Naked Wines, the world’s fastest-growing direct wine-to-consumer business, announced an AUD $5 Million Rescue Fund and a number of public commitments to help support quality Australian independent winemakers who are set to take the hardest hit from China’s sudden and hefty wine tariff hikes. The company, which connects over 100,000 Australian everyday wine drinkers with Australia’s best independent winemakers, called on winemakers, retailers and consumers to unite to ‘Stop the Squeeze’ on Australia’s independent winemaking community, and announced a new fund and commitments to support quality local independent winemakers and growers.
Managing Director of Naked Wines Australia, Alicia Kennedy said around 15 per cent of Naked Wines’ local independent winemakers – plus a much larger ecosystem of growers, bottlers, employees and community – would be affected by China’s tariff hikes, with Australia’s independent winemakers likely to be the most impacted yet least resourced to endure the struggles ahead.
‘Stop the Squeeze’ – in Focus
The launch of ‘Stop the Squeeze’ has three key commitments designed to support quality Australian independent winemakers and positively influence Australia’s wine industry and market at large:
- Certainty for winemakers: A public pledge to honour commitments made to all of its independent Australian winemakers. Naked Wines Australia will not drop contracts with its winemakers and their growers to take advantage of cheaper sources.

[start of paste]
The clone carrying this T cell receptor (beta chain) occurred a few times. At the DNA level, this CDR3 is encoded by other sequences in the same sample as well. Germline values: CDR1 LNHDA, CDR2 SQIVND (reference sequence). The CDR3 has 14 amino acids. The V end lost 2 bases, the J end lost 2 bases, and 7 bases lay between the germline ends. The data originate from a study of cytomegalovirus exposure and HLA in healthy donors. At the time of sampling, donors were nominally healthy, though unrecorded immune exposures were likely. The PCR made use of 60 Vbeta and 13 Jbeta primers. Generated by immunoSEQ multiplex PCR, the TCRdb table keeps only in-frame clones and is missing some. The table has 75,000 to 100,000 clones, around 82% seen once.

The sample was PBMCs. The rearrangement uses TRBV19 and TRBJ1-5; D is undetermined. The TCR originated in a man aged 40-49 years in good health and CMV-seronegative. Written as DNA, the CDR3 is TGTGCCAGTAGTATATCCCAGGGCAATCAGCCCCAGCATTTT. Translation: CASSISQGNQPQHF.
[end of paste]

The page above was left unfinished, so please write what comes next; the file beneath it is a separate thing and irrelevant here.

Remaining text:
- Fair prices for all – A public pledge to continue its commitment to delivering fair prices to winemakers and customers so that everybody wins. This principle has been central to Naked Wines’ unique business model since the company was founded.
- A $5 Million Rescue Fund – Launching on 8 December to support talented Australian independent winemakers feeling the grip of the recent tariff hike. This fund will offer its winemakers a new home to sell their best wines at a fair price, with direct connection to Naked Wines’ network of more than 100,000 local and over 750,000 global customers.
Everyday wine drinkers can also get behind the cause by purchasing and enjoying the quality wines of Australia’s best independent winemakers, many of which are sold direct from winemaker to customer at fair prices via Naked Wines.
Immediate toll on Australia’s Independent Winemakers